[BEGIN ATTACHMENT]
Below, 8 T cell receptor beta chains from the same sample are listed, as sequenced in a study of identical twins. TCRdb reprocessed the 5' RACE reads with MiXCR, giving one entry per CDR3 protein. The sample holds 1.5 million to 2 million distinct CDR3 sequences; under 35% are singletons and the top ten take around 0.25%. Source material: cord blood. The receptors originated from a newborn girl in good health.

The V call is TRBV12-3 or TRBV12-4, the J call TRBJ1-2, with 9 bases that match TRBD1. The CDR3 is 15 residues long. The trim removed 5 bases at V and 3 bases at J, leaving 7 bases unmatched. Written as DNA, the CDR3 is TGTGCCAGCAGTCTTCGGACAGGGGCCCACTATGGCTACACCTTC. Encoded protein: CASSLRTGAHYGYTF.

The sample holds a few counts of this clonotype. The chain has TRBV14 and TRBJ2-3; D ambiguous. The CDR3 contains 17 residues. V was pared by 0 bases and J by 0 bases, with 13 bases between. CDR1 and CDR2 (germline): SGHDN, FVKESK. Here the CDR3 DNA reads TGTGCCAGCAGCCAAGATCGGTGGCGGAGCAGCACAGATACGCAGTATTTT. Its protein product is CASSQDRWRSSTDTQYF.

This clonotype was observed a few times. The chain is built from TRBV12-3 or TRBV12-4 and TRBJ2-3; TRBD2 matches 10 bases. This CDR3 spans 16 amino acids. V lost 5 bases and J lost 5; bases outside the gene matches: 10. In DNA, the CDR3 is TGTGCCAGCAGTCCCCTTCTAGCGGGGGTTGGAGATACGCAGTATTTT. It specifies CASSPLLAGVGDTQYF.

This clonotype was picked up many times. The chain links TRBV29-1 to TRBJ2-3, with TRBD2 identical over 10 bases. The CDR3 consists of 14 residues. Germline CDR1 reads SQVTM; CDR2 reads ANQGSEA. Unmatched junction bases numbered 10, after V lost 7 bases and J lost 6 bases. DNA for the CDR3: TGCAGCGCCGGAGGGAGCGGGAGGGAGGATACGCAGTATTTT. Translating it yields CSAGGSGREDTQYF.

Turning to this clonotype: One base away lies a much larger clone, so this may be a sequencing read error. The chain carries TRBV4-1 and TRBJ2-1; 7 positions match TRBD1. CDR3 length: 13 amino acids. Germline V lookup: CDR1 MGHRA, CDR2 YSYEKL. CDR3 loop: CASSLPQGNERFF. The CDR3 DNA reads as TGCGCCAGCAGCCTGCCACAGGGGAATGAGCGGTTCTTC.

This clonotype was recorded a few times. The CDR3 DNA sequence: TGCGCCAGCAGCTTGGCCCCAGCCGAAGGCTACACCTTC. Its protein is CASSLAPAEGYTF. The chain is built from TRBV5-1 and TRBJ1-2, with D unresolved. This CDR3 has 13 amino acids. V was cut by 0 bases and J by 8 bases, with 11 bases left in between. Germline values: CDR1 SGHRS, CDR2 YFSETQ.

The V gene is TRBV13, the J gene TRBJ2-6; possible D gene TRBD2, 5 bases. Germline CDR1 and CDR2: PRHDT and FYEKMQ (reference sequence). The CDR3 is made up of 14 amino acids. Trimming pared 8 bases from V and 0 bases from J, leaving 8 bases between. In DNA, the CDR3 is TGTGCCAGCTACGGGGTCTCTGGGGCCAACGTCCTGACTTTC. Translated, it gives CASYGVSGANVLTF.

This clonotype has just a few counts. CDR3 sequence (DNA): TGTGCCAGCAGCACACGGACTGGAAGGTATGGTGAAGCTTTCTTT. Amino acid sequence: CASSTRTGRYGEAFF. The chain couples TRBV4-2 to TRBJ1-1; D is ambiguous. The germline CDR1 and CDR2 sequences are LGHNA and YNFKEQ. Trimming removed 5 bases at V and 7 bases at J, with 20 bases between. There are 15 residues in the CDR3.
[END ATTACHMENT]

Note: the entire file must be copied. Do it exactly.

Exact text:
Below, 8 T cell receptor beta chains from the same sample are listed, as sequenced in a study of identical twins. TCRdb reprocessed the 5' RACE reads with MiXCR, giving one entry per CDR3 protein. The sample holds 1.5 million to 2 million distinct CDR3 sequences; under 35% are singletons and the top ten take around 0.25%. Source material: cord blood. The receptors originated from a newborn girl in good health.

The V call is TRBV12-3 or TRBV12-4, the J call TRBJ1-2, with 9 bases that match TRBD1. The CDR3 is 15 residues long. The trim removed 5 bases at V and 3 bases at J, leaving 7 bases unmatched. Written as DNA, the CDR3 is TGTGCCAGCAGTCTTCGGACAGGGGCCCACTATGGCTACACCTTC. Encoded protein: CASSLRTGAHYGYTF.

The sample holds a few counts of this clonotype. The chain has TRBV14 and TRBJ2-3; D ambiguous. The CDR3 contains 17 residues. V was pared by 0 bases and J by 0 bases, with 13 bases between. CDR1 and CDR2 (germline): SGHDN, FVKESK. Here the CDR3 DNA reads TGTGCCAGCAGCCAAGATCGGTGGCGGAGCAGCACAGATACGCAGTATTTT. Its protein product is CASSQDRWRSSTDTQYF.

This clonotype was observed a few times. The chain is built from TRBV12-3 or TRBV12-4 and TRBJ2-3; TRBD2 matches 10 bases. This CDR3 spans 16 amino acids. V lost 5 bases and J lost 5; bases outside the gene matches: 10. In DNA, the CDR3 is TGTGCCAGCAGTCCCCTTCTAGCGGGGGTTGGAGATACGCAGTATTTT. It specifies CASSPLLAGVGDTQYF.

This clonotype was picked up many times. The chain links TRBV29-1 to TRBJ2-3, with TRBD2 identical over 10 bases. The CDR3 consists of 14 residues. Germline CDR1 reads SQVTM; CDR2 reads ANQGSEA. Unmatched junction bases numbered 10, after V lost 7 bases and J lost 6 bases. DNA for the CDR3: TGCAGCGCCGGAGGGAGCGGGAGGGAGGATACGCAGTATTTT. Translating it yields CSAGGSGREDTQYF.

Turning to this clonotype: One base away lies a much larger clone, so this may be a sequencing read error. The chain carries TRBV4-1 and TRBJ2-1; 7 positions match TRBD1. CDR3 length: 13 amino acids. Germline V lookup: CDR1 MGHRA, CDR2 YSYEKL. CDR3 loop: CASSLPQGNERFF. The CDR3 DNA reads as TGCGCCAGCAGCCTGCCACAGGGGAATGAGCGGTTCTTC.

This clonotype was recorded a few times. The CDR3 DNA sequence: TGCGCCAGCAGCTTGGCCCCAGCCGAAGGCTACACCTTC. Its protein is CASSLAPAEGYTF. The chain is built from TRBV5-1 and TRBJ1-2, with D unresolved. This CDR3 has 13 amino acids. V was cut by 0 bases and J by 8 bases, with 11 bases left in between. Germline values: CDR1 SGHRS, CDR2 YFSETQ.

The V gene is TRBV13, the J gene TRBJ2-6; possible D gene TRBD2, 5 bases. Germline CDR1 and CDR2: PRHDT and FYEKMQ (reference sequence). The CDR3 is made up of 14 amino acids. Trimming pared 8 bases from V and 0 bases from J, leaving 8 bases between. In DNA, the CDR3 is TGTGCCAGCTACGGGGTCTCTGGGGCCAACGTCCTGACTTTC. Translated, it gives CASYGVSGANVLTF.

This clonotype has just a few counts. CDR3 sequence (DNA): TGTGCCAGCAGCACACGGACTGGAAGGTATGGTGAAGCTTTCTTT. Amino acid sequence: CASSTRTGRYGEAFF. The chain couples TRBV4-2 to TRBJ1-1; D is ambiguous. The germline CDR1 and CDR2 sequences are LGHNA and YNFKEQ. Trimming removed 5 bases at V and 7 bases at J, with 20 bases between. There are 15 residues in the CDR3.